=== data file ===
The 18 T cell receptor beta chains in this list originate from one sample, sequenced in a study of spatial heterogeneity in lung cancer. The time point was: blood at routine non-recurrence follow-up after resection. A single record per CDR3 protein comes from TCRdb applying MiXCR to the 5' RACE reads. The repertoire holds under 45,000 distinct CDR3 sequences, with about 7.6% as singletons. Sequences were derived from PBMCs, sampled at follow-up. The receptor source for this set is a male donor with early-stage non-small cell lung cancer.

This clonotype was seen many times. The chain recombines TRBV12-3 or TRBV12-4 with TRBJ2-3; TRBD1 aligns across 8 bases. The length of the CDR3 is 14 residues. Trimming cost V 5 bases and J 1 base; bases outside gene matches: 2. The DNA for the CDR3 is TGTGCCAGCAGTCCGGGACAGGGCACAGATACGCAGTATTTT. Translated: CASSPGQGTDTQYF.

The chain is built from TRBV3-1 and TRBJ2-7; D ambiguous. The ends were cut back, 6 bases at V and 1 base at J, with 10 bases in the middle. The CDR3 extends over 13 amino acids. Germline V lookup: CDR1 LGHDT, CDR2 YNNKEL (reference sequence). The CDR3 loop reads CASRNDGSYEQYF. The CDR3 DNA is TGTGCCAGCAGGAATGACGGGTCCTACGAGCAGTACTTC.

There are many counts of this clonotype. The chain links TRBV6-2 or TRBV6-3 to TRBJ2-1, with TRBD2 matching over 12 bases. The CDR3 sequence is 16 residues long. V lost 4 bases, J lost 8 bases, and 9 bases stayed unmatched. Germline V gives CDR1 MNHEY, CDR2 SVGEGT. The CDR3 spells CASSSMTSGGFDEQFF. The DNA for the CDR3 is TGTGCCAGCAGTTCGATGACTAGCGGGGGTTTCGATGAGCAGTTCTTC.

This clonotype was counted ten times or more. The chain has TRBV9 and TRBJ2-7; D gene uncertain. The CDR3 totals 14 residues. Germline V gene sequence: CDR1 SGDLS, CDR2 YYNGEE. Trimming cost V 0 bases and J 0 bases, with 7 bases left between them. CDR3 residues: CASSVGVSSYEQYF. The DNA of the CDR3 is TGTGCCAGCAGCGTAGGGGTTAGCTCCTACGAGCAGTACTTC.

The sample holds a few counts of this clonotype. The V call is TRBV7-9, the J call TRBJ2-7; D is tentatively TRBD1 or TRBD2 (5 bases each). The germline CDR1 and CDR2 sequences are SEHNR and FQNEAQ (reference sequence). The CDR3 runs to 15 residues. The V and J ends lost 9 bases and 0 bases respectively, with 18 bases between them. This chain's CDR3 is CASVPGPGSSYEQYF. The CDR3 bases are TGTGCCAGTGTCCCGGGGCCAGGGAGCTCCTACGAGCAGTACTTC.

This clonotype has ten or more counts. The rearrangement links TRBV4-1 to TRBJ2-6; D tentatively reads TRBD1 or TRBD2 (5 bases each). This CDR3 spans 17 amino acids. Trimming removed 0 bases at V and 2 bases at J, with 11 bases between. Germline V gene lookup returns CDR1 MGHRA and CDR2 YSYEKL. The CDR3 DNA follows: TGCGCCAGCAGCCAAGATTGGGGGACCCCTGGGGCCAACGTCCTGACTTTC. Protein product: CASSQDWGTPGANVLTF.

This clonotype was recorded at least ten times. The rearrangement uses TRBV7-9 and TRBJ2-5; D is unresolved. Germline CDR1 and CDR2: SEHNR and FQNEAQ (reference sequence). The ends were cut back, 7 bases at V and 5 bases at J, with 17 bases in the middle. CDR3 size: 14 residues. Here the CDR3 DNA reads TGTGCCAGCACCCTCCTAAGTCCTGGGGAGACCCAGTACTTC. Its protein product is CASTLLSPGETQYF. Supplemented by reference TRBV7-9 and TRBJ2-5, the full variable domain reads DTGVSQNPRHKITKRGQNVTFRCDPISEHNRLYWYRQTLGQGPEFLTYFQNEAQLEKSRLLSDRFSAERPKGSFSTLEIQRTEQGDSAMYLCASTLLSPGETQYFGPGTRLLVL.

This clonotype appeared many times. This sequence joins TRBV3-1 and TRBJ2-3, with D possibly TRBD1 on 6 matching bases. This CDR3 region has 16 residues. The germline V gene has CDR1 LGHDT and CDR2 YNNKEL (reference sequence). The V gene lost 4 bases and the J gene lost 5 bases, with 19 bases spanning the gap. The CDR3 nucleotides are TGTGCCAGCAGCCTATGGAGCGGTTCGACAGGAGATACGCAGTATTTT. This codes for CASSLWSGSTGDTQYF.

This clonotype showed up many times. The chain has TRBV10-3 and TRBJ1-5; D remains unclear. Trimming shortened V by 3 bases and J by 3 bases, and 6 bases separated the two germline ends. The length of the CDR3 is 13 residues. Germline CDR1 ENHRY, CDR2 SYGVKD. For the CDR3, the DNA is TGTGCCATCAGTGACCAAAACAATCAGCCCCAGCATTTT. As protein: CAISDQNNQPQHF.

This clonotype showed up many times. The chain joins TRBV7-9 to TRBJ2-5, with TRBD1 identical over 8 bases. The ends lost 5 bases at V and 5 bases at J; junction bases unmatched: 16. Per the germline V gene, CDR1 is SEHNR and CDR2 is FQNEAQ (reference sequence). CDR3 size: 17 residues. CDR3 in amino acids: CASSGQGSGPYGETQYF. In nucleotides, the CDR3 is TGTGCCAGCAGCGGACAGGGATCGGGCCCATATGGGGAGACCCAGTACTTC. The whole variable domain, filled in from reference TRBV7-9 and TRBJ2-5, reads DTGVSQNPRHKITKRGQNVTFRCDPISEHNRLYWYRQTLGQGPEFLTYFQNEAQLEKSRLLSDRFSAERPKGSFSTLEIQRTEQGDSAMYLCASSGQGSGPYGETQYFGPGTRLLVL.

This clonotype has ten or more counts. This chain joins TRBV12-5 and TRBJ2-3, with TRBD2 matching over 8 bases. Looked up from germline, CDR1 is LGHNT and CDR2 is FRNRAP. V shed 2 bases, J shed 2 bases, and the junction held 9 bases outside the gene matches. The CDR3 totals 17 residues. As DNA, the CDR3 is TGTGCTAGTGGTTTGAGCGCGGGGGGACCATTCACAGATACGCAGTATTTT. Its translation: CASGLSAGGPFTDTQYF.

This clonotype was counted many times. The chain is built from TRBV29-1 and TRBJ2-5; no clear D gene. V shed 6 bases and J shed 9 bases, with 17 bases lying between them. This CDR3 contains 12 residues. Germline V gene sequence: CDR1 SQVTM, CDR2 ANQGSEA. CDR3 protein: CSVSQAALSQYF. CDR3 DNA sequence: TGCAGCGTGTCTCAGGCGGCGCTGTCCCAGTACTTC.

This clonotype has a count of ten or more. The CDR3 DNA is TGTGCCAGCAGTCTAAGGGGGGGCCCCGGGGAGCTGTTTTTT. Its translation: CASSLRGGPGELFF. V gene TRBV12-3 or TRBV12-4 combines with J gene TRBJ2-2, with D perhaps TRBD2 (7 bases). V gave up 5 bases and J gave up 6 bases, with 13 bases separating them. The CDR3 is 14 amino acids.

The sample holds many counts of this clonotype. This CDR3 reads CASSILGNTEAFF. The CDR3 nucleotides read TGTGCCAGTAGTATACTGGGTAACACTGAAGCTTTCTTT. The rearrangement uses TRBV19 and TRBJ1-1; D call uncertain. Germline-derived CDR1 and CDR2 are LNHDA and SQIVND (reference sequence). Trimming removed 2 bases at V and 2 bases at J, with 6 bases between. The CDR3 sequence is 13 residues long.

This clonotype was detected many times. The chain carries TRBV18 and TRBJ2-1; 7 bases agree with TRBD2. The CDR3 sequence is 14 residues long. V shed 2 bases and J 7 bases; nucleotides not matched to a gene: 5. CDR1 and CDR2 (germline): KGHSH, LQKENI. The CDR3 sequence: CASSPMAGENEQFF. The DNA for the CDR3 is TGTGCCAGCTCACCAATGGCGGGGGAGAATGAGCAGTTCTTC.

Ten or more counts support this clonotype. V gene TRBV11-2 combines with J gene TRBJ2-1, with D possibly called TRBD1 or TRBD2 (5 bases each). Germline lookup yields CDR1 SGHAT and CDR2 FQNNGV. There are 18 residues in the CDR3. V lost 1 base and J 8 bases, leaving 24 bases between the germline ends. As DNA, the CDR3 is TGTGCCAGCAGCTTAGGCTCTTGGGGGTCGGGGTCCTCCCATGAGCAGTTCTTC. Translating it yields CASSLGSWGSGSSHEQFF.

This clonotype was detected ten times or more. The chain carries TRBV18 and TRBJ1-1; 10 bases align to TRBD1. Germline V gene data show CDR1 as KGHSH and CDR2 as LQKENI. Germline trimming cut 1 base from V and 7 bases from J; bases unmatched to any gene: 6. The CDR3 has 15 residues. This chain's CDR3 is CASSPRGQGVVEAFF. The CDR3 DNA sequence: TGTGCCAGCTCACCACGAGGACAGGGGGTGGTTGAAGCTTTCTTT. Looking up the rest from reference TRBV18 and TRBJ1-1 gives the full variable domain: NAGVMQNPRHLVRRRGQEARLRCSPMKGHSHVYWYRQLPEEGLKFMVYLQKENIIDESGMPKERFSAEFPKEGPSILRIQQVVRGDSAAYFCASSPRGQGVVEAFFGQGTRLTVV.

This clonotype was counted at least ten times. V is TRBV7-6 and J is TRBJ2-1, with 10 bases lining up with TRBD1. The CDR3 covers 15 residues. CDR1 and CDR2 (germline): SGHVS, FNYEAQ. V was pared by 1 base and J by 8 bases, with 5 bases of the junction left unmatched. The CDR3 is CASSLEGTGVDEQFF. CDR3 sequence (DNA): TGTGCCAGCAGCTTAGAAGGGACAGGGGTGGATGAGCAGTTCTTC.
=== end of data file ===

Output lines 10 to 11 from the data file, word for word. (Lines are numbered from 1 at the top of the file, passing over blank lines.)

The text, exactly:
This clonotype showed up many times. The chain has TRBV10-3 and TRBJ1-5; D remains unclear. Trimming shortened V by 3 bases and J by 3 bases, and 6 bases separated the two germline ends. The length of the CDR3 is 13 residues. Germline CDR1 ENHRY, CDR2 SYGVKD. For the CDR3, the DNA is TGTGCCATCAGTGACCAAAACAATCAGCCCCAGCATTTT. As protein: CAISDQNNQPQHF.

This clonotype showed up many times. The chain joins TRBV7-9 to TRBJ2-5, with TRBD1 identical over 8 bases. The ends lost 5 bases at V and 5 bases at J; junction bases unmatched: 16. Per the germline V gene, CDR1 is SEHNR and CDR2 is FQNEAQ (reference sequence). CDR3 size: 17 residues. CDR3 in amino acids: CASSGQGSGPYGETQYF. In nucleotides, the CDR3 is TGTGCCAGCAGCGGACAGGGATCGGGCCCATATGGGGAGACCCAGTACTTC. The whole variable domain, filled in from reference TRBV7-9 and TRBJ2-5, reads DTGVSQNPRHKITKRGQNVTFRCDPISEHNRLYWYRQTLGQGPEFLTYFQNEAQLEKSRLLSDRFSAERPKGSFSTLEIQRTEQGDSAMYLCASSGQGSGPYGETQYFGPGTRLLVL.